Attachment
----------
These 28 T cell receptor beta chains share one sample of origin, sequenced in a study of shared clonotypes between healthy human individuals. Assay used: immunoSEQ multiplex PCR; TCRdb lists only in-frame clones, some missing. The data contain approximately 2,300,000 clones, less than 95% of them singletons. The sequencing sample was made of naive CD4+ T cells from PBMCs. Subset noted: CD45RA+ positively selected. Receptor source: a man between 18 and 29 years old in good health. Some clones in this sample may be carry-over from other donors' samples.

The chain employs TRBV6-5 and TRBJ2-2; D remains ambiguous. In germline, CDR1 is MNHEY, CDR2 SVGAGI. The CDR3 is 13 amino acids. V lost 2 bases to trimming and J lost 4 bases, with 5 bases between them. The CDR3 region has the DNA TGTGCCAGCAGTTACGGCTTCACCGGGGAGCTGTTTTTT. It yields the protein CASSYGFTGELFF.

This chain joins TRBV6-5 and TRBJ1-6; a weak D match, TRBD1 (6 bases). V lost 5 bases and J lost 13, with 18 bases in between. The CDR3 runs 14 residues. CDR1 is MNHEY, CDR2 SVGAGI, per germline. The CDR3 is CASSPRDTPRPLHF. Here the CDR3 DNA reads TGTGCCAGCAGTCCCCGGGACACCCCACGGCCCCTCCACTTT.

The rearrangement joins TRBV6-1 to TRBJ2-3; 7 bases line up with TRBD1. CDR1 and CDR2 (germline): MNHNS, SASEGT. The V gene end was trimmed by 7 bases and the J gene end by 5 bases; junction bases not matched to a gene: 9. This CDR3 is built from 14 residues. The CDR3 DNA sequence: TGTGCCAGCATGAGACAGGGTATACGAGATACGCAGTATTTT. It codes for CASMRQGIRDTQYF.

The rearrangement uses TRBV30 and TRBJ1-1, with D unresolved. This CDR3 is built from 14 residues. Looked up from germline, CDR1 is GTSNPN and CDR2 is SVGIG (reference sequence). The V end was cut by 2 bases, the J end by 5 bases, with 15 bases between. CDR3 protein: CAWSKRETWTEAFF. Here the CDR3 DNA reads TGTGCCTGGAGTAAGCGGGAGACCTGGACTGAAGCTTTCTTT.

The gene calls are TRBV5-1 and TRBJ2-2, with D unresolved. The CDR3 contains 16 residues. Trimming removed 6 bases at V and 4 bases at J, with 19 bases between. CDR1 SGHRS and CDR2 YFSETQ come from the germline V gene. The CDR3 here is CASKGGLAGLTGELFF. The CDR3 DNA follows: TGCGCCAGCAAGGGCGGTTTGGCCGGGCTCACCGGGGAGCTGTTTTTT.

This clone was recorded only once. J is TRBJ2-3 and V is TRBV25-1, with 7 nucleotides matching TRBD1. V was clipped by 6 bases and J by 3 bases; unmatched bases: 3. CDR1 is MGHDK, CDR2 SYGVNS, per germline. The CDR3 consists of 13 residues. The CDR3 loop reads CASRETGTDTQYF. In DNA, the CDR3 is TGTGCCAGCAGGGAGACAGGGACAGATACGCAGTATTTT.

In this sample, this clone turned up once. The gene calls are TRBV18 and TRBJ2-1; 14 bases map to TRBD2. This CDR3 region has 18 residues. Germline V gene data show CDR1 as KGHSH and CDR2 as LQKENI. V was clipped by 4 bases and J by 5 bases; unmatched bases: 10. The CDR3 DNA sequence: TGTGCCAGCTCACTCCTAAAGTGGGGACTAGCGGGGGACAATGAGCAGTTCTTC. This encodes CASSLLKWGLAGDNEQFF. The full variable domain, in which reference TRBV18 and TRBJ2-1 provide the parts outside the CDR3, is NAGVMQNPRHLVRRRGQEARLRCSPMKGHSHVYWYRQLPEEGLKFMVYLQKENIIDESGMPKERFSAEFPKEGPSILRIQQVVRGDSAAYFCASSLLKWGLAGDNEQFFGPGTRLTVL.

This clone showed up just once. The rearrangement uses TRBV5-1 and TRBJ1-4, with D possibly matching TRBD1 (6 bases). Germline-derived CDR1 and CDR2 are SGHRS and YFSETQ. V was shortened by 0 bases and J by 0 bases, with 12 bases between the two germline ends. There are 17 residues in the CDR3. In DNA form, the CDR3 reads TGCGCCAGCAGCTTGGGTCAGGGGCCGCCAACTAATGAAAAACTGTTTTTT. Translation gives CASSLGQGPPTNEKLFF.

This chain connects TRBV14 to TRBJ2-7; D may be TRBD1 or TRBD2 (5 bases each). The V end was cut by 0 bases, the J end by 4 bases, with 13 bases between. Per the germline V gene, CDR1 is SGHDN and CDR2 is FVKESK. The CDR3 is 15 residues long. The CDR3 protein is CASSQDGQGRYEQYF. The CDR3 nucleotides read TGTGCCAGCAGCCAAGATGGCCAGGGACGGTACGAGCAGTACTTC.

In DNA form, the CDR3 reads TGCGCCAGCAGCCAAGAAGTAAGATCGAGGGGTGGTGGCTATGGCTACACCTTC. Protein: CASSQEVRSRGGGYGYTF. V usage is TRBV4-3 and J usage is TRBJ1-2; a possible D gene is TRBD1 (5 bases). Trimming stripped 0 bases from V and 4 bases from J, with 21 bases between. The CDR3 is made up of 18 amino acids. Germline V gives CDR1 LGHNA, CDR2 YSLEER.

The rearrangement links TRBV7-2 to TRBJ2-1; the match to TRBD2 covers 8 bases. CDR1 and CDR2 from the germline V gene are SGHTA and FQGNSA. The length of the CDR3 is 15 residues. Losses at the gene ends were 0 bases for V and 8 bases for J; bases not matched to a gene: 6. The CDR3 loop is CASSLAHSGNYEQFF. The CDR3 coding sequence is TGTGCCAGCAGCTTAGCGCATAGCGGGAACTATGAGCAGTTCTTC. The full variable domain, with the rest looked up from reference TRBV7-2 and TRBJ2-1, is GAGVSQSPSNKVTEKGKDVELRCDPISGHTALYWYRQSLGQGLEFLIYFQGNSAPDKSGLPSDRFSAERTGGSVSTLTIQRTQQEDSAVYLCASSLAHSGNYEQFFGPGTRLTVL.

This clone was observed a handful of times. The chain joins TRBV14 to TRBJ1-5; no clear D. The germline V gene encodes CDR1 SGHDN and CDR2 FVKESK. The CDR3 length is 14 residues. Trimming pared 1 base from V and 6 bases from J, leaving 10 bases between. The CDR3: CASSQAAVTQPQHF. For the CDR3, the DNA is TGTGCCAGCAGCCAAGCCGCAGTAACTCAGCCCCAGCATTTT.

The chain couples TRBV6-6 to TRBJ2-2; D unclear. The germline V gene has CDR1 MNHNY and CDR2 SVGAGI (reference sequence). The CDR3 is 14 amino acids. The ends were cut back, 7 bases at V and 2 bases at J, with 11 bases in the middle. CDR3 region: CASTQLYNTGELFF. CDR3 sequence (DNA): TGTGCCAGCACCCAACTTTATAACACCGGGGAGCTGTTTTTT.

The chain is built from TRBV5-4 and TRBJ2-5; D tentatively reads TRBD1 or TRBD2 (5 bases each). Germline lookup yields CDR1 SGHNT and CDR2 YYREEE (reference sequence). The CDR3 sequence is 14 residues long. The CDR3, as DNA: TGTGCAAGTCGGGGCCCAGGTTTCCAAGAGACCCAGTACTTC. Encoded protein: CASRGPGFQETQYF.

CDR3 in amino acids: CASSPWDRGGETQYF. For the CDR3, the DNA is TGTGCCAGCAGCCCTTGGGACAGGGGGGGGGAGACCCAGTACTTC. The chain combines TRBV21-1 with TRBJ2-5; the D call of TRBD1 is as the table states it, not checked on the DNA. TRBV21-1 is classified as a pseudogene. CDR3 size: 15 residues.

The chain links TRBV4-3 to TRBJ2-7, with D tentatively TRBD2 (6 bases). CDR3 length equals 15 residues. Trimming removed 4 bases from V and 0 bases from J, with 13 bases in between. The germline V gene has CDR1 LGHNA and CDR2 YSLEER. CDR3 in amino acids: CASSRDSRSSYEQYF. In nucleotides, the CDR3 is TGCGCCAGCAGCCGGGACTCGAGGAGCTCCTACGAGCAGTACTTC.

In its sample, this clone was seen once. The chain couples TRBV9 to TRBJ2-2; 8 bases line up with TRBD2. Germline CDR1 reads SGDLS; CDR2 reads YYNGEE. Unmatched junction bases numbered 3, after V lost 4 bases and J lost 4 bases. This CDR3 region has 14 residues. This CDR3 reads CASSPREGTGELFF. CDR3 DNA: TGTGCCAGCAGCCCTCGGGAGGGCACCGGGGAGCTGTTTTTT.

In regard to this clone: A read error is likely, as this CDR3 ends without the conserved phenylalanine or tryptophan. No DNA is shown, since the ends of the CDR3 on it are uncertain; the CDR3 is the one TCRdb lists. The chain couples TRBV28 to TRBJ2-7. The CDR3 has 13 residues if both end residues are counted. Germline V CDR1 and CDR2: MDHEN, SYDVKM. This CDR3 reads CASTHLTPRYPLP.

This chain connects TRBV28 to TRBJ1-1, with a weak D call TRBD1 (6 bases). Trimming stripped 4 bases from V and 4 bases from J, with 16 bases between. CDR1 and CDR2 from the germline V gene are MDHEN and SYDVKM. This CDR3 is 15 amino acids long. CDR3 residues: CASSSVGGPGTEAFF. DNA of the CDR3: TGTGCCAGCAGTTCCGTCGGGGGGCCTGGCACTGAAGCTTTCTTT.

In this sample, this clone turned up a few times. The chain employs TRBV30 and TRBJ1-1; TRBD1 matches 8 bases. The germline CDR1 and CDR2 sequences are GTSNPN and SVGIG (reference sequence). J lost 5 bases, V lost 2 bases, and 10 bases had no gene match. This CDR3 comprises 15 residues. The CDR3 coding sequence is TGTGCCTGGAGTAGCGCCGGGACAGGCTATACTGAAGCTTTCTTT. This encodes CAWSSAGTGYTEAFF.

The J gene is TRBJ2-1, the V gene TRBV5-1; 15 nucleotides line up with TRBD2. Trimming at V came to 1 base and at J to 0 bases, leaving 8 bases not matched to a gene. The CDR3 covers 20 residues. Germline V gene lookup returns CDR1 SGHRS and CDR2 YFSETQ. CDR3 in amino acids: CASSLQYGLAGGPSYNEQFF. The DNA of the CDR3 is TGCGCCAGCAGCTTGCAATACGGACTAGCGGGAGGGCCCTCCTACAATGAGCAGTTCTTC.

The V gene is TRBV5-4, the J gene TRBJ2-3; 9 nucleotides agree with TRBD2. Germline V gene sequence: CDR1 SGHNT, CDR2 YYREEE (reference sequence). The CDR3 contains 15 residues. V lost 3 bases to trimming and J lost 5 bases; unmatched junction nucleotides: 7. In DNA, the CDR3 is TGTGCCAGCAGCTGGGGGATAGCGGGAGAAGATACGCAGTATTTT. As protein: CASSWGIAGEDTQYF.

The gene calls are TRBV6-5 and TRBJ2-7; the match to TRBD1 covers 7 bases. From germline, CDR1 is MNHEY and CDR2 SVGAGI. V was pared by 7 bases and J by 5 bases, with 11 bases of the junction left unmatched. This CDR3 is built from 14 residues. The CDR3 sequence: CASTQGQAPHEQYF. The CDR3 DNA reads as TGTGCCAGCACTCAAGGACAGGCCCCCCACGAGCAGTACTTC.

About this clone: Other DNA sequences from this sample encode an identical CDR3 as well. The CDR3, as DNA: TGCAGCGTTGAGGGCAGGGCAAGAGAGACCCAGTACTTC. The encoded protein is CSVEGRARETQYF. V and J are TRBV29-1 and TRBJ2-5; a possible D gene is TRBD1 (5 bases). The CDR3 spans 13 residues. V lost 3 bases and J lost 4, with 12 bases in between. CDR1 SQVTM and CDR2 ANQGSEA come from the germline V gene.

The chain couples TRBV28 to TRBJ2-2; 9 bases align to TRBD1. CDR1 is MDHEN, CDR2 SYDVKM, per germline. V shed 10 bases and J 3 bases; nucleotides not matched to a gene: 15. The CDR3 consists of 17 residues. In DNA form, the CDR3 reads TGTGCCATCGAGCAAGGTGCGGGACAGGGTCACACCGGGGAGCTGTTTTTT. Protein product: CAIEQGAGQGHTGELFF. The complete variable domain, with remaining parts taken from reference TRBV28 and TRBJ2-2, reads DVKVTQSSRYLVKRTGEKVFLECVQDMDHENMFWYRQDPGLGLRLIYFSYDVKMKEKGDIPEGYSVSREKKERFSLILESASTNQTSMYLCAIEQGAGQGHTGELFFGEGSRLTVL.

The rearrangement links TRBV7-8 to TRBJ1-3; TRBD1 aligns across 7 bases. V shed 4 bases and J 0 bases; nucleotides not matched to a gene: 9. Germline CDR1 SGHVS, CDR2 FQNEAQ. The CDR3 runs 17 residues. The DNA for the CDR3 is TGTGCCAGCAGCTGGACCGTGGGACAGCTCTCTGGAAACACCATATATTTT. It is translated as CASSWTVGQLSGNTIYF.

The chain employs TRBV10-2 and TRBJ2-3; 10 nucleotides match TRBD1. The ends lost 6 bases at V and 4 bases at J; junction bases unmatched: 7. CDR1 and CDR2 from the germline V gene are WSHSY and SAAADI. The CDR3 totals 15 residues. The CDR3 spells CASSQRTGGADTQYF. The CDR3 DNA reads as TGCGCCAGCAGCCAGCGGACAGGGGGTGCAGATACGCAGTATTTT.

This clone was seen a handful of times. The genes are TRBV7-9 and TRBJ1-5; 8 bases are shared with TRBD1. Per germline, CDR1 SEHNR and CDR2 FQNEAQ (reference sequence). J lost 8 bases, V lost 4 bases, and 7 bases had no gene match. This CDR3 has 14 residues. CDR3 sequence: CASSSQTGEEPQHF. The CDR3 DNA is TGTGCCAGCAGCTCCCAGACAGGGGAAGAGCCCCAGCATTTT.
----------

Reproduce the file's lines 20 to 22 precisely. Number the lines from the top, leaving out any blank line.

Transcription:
This chain connects TRBV28 to TRBJ1-1, with a weak D call TRBD1 (6 bases). Trimming stripped 4 bases from V and 4 bases from J, with 16 bases between. CDR1 and CDR2 from the germline V gene are MDHEN and SYDVKM. This CDR3 is 15 amino acids long. CDR3 residues: CASSSVGGPGTEAFF. DNA of the CDR3: TGTGCCAGCAGTTCCGTCGGGGGGCCTGGCACTGAAGCTTTCTTT.

In this sample, this clone turned up a few times. The chain employs TRBV30 and TRBJ1-1; TRBD1 matches 8 bases. The germline CDR1 and CDR2 sequences are GTSNPN and SVGIG (reference sequence). J lost 5 bases, V lost 2 bases, and 10 bases had no gene match. This CDR3 comprises 15 residues. The CDR3 coding sequence is TGTGCCTGGAGTAGCGCCGGGACAGGCTATACTGAAGCTTTCTTT. This encodes CAWSSAGTGYTEAFF.

The J gene is TRBJ2-1, the V gene TRBV5-1; 15 nucleotides line up with TRBD2. Trimming at V came to 1 base and at J to 0 bases, leaving 8 bases not matched to a gene. The CDR3 covers 20 residues. Germline V gene lookup returns CDR1 SGHRS and CDR2 YFSETQ. CDR3 in amino acids: CASSLQYGLAGGPSYNEQFF. The DNA of the CDR3 is TGCGCCAGCAGCTTGCAATACGGACTAGCGGGAGGGCCCTCCTACAATGAGCAGTTCTTC.